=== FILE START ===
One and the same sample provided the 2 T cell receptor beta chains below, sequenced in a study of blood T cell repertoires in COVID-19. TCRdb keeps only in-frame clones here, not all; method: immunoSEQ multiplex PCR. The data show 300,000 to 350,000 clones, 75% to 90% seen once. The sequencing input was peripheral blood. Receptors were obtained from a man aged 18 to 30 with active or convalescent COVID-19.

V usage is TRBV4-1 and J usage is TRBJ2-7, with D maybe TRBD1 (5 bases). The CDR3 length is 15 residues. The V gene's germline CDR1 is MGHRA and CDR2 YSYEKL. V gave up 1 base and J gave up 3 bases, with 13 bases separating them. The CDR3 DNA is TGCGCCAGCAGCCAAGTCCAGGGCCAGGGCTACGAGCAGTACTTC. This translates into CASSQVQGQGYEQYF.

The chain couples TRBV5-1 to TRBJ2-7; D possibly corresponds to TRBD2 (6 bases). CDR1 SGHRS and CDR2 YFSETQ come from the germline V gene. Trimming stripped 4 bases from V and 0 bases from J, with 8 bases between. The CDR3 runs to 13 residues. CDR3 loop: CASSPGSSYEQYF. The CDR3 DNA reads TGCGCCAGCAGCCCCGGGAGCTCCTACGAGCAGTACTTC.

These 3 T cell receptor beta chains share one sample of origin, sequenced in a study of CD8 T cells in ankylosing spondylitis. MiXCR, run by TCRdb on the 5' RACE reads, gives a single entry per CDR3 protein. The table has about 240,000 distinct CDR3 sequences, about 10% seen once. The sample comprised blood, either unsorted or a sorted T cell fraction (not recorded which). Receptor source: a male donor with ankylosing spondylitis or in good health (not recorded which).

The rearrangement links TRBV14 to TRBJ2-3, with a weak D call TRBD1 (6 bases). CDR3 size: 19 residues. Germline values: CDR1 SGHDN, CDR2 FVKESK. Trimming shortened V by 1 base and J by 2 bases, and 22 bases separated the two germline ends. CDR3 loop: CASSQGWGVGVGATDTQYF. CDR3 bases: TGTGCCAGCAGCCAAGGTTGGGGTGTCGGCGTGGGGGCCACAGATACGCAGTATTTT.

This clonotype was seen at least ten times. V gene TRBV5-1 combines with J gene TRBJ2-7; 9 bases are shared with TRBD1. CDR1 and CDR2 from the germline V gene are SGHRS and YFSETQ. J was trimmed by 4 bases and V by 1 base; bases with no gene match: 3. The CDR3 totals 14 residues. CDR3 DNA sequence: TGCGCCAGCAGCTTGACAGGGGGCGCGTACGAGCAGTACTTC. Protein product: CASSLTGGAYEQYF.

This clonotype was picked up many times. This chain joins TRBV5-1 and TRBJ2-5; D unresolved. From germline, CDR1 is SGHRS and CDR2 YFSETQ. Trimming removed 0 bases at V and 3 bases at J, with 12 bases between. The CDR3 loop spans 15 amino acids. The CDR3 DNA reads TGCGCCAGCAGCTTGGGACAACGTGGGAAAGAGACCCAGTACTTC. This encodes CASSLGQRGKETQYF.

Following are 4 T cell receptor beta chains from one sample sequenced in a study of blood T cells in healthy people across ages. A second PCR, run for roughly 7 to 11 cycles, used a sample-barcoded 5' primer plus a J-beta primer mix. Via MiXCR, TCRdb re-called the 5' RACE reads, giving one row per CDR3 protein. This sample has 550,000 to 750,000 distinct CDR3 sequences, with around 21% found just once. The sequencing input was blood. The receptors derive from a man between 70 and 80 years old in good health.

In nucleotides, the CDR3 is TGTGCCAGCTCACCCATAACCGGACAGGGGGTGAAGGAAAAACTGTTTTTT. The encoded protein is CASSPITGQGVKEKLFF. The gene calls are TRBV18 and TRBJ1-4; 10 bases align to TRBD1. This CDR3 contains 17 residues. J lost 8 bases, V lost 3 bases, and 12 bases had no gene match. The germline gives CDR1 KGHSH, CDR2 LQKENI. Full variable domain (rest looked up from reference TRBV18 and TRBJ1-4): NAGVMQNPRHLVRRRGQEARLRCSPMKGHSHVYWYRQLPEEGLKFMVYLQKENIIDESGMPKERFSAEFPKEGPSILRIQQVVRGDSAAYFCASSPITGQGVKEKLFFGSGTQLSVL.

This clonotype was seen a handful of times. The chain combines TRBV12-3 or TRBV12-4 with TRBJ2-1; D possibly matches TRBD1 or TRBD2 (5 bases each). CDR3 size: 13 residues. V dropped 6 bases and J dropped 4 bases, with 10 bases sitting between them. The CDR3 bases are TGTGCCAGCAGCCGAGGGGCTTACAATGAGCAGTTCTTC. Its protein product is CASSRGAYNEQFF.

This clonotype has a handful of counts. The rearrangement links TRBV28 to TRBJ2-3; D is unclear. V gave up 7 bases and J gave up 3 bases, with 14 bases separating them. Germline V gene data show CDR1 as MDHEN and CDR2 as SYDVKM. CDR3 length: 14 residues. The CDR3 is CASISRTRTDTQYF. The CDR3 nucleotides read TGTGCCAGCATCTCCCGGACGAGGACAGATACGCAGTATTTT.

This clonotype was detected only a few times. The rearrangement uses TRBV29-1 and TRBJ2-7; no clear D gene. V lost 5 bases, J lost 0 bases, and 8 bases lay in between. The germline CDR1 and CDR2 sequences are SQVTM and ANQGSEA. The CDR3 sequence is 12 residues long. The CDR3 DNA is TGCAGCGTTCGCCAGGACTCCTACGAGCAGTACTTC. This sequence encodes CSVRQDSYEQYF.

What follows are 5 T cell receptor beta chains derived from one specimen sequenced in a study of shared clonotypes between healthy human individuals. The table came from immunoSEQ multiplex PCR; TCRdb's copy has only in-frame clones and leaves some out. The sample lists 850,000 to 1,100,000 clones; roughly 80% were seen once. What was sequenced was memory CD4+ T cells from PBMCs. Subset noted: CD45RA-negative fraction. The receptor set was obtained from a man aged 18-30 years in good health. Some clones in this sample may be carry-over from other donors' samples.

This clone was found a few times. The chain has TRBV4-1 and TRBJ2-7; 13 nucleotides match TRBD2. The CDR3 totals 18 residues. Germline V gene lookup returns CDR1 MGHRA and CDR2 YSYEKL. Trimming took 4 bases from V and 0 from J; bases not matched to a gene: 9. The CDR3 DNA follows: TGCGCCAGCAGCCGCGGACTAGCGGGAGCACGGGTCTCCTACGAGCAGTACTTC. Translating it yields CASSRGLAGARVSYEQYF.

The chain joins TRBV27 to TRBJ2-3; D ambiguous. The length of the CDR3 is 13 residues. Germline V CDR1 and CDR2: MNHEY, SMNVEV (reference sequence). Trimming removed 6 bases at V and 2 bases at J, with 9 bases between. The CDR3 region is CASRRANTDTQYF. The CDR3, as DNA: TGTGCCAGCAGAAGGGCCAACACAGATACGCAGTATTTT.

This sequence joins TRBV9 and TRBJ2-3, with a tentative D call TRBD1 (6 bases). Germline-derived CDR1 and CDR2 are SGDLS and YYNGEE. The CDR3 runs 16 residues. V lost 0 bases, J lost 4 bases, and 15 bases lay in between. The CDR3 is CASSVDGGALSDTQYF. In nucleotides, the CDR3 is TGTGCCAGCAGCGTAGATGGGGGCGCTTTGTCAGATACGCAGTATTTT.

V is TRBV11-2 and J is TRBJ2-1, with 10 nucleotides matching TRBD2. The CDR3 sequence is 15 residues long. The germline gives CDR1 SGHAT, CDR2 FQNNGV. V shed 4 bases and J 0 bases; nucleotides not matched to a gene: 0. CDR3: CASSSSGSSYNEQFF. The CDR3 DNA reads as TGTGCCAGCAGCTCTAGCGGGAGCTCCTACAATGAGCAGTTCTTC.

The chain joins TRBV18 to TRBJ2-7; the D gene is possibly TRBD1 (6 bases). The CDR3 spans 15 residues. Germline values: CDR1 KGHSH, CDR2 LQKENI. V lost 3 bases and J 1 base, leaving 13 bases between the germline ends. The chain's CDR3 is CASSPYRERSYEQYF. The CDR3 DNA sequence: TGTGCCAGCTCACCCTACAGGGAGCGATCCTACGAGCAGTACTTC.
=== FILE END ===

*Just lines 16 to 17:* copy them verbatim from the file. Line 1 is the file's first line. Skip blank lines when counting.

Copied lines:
This sequence joins TRBV9 and TRBJ2-3, with a tentative D call TRBD1 (6 bases). Germline-derived CDR1 and CDR2 are SGDLS and YYNGEE. The CDR3 runs 16 residues. V lost 0 bases, J lost 4 bases, and 15 bases lay in between. The CDR3 is CASSVDGGALSDTQYF. In nucleotides, the CDR3 is TGTGCCAGCAGCGTAGATGGGGGCGCTTTGTCAGATACGCAGTATTTT.

V is TRBV11-2 and J is TRBJ2-1, with 10 nucleotides matching TRBD2. The CDR3 sequence is 15 residues long. The germline gives CDR1 SGHAT, CDR2 FQNNGV. V shed 4 bases and J 0 bases; nucleotides not matched to a gene: 0. CDR3: CASSSSGSSYNEQFF. The CDR3 DNA reads as TGTGCCAGCAGCTCTAGCGGGAGCTCCTACAATGAGCAGTTCTTC.